that the over-built area around Niagara Falls itself reminded Disney of Anaheim’s
urban sprawl. Which is why – even though
Niagara County already had strong enough tourism numbers that it could have supported
a Disneyland-type park — Walt eventually abandoned this idea and went off in
search of a blank piece of canvas. Which is why he wound up in the swamps of
Central Florida.

Had The Walt Disney Company gone forward with its 1995 era plan, it would have built a 47-story hotel right on this corner

Speaking of urban … Back in the 1990s, Disney’s then-CEO
Michael Eisner once actively toyed with building a resort / indoor theme park
right at the edge of Times Square. At that time, The Walt Disney Company held
the option to build on a piece of property on the corner of 42nd
Street and 7th Avenue. Right next door to the New Amsterdam Theatre.

And the Imagineers … They came up with quite the ambitious
plan for this project. A 47-story building that would have been Disney’s DVC property
for NYC. Guests who visited this resort
would have be able to book special packages that would have then gotten them
primo seats to Disney’s Broadway shows. Not to mention taking special
Disney-hosted tours of the City. And did I mention the smallish coaster that
was supposedly to have rolled along the rooftop before plunging down the side
of the building?

So why didn’t Disney go ahead with construction of this
Times Square structure? The way I hear it, in the wake of Euro Disney
under-performing, Michael got cold feet and eventually allowed Disney’s option
on that piece of land at 42nd & 7th to slip away in
late 1995 / early 1996. Though I have also heard that – given NYC real estate
exploded in the late 1990s / early 2000s – it is now allegedly Eisner’s
greatest regret that he didn’t allow the Company to go forward with this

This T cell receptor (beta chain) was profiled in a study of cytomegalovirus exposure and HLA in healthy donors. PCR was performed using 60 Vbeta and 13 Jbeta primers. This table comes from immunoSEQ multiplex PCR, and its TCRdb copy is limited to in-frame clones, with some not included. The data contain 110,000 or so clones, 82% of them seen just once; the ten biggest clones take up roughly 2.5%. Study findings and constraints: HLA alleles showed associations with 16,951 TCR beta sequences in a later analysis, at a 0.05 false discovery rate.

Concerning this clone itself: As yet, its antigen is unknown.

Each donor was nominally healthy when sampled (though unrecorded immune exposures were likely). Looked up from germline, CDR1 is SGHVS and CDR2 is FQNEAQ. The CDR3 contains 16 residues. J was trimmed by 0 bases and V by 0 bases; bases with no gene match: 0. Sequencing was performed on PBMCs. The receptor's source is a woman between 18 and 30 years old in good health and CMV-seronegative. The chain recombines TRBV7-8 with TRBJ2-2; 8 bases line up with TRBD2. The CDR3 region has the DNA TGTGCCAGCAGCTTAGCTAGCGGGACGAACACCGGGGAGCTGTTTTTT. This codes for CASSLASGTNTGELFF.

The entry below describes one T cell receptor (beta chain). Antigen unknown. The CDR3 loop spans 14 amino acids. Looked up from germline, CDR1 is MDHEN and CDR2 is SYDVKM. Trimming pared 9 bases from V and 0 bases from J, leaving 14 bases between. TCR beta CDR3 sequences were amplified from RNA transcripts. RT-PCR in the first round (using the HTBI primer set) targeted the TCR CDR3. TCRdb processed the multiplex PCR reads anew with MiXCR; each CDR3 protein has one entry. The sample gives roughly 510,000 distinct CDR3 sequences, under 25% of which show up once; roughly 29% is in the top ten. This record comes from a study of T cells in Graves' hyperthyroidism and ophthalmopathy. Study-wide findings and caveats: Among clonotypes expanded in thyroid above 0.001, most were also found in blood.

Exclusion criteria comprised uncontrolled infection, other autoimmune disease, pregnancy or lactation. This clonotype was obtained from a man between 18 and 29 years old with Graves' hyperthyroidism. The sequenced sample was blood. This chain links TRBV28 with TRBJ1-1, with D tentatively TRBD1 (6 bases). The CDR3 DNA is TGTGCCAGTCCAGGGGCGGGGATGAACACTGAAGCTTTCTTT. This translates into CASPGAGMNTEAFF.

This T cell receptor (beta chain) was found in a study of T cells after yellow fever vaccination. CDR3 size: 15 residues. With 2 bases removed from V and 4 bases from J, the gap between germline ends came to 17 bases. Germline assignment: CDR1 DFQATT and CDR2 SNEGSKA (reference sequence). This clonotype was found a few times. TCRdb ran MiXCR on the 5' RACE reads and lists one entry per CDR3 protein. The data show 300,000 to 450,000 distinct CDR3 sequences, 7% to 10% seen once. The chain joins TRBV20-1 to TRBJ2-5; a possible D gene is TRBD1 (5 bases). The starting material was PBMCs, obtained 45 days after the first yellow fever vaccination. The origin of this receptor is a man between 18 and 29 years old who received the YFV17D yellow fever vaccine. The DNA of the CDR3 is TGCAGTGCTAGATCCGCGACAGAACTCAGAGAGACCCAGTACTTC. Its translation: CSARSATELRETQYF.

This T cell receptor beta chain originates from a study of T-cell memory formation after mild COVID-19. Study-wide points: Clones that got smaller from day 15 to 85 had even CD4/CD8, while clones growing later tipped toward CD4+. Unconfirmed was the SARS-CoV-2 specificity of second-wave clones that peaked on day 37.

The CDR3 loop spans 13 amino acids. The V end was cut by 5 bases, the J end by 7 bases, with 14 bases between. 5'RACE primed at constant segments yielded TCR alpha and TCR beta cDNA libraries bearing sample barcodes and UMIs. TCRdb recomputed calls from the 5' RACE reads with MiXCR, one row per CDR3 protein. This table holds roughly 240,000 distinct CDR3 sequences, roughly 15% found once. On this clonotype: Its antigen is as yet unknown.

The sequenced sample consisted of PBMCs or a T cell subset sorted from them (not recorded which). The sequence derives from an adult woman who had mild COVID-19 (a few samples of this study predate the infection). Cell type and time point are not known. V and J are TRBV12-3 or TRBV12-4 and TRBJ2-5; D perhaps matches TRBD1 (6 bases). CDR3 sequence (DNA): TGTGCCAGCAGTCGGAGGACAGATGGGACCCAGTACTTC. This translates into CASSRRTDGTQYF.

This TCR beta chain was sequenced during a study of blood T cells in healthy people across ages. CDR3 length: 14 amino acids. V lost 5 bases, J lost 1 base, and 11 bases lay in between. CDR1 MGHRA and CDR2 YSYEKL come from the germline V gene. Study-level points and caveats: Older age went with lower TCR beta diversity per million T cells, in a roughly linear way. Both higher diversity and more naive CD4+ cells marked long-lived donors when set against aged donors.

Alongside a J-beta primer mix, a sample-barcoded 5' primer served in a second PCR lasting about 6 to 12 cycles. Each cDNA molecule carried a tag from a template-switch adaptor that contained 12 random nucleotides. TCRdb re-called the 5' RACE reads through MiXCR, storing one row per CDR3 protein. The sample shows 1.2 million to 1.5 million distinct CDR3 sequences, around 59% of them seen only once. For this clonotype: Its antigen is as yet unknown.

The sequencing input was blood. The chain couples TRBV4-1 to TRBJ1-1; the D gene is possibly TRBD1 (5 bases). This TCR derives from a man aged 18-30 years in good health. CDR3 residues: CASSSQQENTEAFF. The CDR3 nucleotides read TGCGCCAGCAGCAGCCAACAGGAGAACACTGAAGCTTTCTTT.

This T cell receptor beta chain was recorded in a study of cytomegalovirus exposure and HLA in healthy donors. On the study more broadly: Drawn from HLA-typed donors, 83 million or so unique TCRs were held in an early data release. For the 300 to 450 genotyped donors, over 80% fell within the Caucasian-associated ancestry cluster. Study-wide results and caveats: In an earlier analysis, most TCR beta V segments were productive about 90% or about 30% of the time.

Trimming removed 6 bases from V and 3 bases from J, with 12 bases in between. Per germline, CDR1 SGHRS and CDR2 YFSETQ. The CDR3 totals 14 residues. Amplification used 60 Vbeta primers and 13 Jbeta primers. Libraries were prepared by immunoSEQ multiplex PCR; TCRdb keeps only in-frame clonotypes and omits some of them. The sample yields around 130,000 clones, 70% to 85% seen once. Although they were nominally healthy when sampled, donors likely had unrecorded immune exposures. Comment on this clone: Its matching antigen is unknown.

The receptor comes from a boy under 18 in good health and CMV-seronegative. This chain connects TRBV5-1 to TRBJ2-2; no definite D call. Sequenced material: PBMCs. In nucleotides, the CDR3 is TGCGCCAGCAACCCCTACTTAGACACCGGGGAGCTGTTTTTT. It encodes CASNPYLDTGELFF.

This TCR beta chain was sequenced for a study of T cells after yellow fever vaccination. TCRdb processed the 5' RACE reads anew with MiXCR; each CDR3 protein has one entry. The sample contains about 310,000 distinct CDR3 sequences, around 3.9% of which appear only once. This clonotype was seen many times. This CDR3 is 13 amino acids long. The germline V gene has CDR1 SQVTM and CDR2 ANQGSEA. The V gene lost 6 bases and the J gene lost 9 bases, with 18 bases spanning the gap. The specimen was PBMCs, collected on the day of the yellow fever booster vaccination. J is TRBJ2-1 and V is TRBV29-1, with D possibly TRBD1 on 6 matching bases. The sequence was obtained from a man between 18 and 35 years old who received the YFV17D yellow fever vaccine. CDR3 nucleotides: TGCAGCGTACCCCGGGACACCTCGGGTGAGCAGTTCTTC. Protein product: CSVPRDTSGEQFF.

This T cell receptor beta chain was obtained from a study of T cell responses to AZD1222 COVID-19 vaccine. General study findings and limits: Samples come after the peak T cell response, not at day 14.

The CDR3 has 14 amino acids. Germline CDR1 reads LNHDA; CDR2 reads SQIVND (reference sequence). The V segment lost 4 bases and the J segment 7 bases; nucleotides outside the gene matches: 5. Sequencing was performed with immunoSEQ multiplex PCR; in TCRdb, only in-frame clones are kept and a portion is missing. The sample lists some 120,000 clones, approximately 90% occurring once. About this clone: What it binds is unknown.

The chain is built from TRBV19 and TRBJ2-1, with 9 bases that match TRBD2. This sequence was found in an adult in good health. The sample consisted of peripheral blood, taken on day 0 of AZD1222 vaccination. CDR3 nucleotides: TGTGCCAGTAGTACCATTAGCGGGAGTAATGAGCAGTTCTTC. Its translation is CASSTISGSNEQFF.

particular project.

So will Disney eventually do something in NYC? Well, as
recently as last fall, the Company was exploring the idea of building an entertainment
 / retail complex right in the heart of Times
Square. Taking over the space that the Virgin Megastore currently occupies and
then changing it into this weird hybrid of the World of Disney on 5th
Avenue and  the El Capitan & Soda
Fountain on Hollywood Boulevard.

Unfortunately, given what’s going on with the economy right
now, The Walt Disney Company has lost its taste for adventurous &
experimental. Which is why the space that the Virgin Megastore occupies in
Times Square was recently snatched up by the people who run the Forever 21
retail change.

That said, just because that spot on Times Square got away
doesn’t mean that the Mouse isn’t looking for another spot in the City to set
up shop. Especially when you take into consideration that Disney’s lease on its
5th Avenue flagship store is up in 2010 … Well, it’s only a matter
of time ‘til Mickey takes Manhattan. Again.

Copyright Disney. All Rights Reserved

And speaking of time … I’m out of time for this week. But if
you happen to be down in the City this weekend, be sure and swing by the Jacob
K. Javits Center and check out the third annual New York Comic-Con. Which (as I
mentioned earlier this week) will feature cool Disney-related events like that
preview screening of the first 50-minutes of “Up.”

Speaking of Disney-related crud … If you’d like your
Disney-related questions answered as part of this weekly column, please send
them along to

That’s it for this week. See you next Monday !

Jim Hill is an entertainment writer who has specialized in covering The Walt Disney Company for nearly 40 years now. Over that time, he has interviewed hundreds of animators, actors, and Imagineers -- many of whom have shared behind-the-scenes stories with Mr. Hill about how the Mouse House really works. In addition to the 4000+ articles Jim has written for the Web, he also co-hosts a trio of popular podcasts: “Disney Dish with Len Testa,” “Fine Tooning with Drew Taylor” and “Marvel US Disney with Aaron Adams.” Mr. Hill makes his home in Southern New Hampshire with his lovely wife Nancy and two obnoxious cats, Ginger & Betty.

Continue Reading
Click to comment

Leave a Reply

Your email address will not be published. Required fields are marked *


Jens Dahlmann of LongHorn Steakhouse has lots of great tips when it comes to grilling



Listen to the Article

Sure, for some folks, the Fourth of July is all about fireworks. But for the 75% of all Americans who own a grill or a smoker, the Fourth is our Nation’s No. 1 holiday when it comes to grilling. Which is why 3 out of 4 of those folks will spend some time outside today working over a fire.

But here’s the thing: Though 14 million Americans can cook a steak with confidence because they actually grill something every week, the rest of us – because we use our grill or smoker so infrequently … Well, let’s just say that we have no chops when it comes to dealing with chops (pork, veal or otherwise).